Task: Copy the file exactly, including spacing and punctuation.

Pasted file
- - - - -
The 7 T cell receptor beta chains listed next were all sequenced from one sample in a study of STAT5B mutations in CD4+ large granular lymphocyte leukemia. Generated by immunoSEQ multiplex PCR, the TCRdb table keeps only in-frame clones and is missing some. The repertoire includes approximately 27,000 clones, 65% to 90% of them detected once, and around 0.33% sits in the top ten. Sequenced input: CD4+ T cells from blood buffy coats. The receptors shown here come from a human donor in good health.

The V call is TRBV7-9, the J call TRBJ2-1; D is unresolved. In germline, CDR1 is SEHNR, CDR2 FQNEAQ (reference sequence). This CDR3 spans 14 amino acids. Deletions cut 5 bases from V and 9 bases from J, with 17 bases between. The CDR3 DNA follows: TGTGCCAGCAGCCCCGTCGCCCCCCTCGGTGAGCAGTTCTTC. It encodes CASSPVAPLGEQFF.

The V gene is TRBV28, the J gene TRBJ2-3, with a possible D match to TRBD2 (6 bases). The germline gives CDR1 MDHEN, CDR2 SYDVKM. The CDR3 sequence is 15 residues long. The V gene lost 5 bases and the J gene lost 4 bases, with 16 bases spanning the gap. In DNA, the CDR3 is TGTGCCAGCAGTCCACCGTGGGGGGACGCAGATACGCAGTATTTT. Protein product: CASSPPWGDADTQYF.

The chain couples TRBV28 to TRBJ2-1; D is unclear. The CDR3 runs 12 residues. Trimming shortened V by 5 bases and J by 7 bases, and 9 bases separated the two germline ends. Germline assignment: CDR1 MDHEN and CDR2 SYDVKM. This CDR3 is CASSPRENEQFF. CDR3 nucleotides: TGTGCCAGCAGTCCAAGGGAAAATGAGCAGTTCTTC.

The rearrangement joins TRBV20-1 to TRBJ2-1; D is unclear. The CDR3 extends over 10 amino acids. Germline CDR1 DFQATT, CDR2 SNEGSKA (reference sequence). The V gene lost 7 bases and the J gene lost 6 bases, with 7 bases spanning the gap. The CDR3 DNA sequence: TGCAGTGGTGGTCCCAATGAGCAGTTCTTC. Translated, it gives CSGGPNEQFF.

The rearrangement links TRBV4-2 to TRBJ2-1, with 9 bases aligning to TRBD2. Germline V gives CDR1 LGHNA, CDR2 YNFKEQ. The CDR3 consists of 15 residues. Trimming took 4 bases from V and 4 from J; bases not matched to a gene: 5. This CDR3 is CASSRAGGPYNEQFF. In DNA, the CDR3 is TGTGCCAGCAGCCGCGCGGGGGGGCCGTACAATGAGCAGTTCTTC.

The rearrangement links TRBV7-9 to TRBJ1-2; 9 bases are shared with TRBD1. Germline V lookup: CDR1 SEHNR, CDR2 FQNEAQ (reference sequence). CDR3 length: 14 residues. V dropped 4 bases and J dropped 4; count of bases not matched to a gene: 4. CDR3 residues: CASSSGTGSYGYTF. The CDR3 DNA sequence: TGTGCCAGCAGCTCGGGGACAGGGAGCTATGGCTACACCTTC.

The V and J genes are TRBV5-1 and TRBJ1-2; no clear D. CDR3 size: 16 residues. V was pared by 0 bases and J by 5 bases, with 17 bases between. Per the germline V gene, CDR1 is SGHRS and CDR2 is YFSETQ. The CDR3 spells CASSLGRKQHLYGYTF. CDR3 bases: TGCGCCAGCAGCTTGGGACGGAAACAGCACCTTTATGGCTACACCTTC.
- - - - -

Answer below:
The 7 T cell receptor beta chains listed next were all sequenced from one sample in a study of STAT5B mutations in CD4+ large granular lymphocyte leukemia. Generated by immunoSEQ multiplex PCR, the TCRdb table keeps only in-frame clones and is missing some. The repertoire includes approximately 27,000 clones, 65% to 90% of them detected once, and around 0.33% sits in the top ten. Sequenced input: CD4+ T cells from blood buffy coats. The receptors shown here come from a human donor in good health.

The V call is TRBV7-9, the J call TRBJ2-1; D is unresolved. In germline, CDR1 is SEHNR, CDR2 FQNEAQ (reference sequence). This CDR3 spans 14 amino acids. Deletions cut 5 bases from V and 9 bases from J, with 17 bases between. The CDR3 DNA follows: TGTGCCAGCAGCCCCGTCGCCCCCCTCGGTGAGCAGTTCTTC. It encodes CASSPVAPLGEQFF.

The V gene is TRBV28, the J gene TRBJ2-3, with a possible D match to TRBD2 (6 bases). The germline gives CDR1 MDHEN, CDR2 SYDVKM. The CDR3 sequence is 15 residues long. The V gene lost 5 bases and the J gene lost 4 bases, with 16 bases spanning the gap. In DNA, the CDR3 is TGTGCCAGCAGTCCACCGTGGGGGGACGCAGATACGCAGTATTTT. Protein product: CASSPPWGDADTQYF.

The chain couples TRBV28 to TRBJ2-1; D is unclear. The CDR3 runs 12 residues. Trimming shortened V by 5 bases and J by 7 bases, and 9 bases separated the two germline ends. Germline assignment: CDR1 MDHEN and CDR2 SYDVKM. This CDR3 is CASSPRENEQFF. CDR3 nucleotides: TGTGCCAGCAGTCCAAGGGAAAATGAGCAGTTCTTC.

The rearrangement joins TRBV20-1 to TRBJ2-1; D is unclear. The CDR3 extends over 10 amino acids. Germline CDR1 DFQATT, CDR2 SNEGSKA (reference sequence). The V gene lost 7 bases and the J gene lost 6 bases, with 7 bases spanning the gap. The CDR3 DNA sequence: TGCAGTGGTGGTCCCAATGAGCAGTTCTTC. Translated, it gives CSGGPNEQFF.

The rearrangement links TRBV4-2 to TRBJ2-1, with 9 bases aligning to TRBD2. Germline V gives CDR1 LGHNA, CDR2 YNFKEQ. The CDR3 consists of 15 residues. Trimming took 4 bases from V and 4 from J; bases not matched to a gene: 5. This CDR3 is CASSRAGGPYNEQFF. In DNA, the CDR3 is TGTGCCAGCAGCCGCGCGGGGGGGCCGTACAATGAGCAGTTCTTC.

The rearrangement links TRBV7-9 to TRBJ1-2; 9 bases are shared with TRBD1. Germline V lookup: CDR1 SEHNR, CDR2 FQNEAQ (reference sequence). CDR3 length: 14 residues. V dropped 4 bases and J dropped 4; count of bases not matched to a gene: 4. CDR3 residues: CASSSGTGSYGYTF. The CDR3 DNA sequence: TGTGCCAGCAGCTCGGGGACAGGGAGCTATGGCTACACCTTC.

The V and J genes are TRBV5-1 and TRBJ1-2; no clear D. CDR3 size: 16 residues. V was pared by 0 bases and J by 5 bases, with 17 bases between. Per the germline V gene, CDR1 is SGHRS and CDR2 is YFSETQ. The CDR3 spells CASSLGRKQHLYGYTF. CDR3 bases: TGCGCCAGCAGCTTGGGACGGAAACAGCACCTTTATGGCTACACCTTC.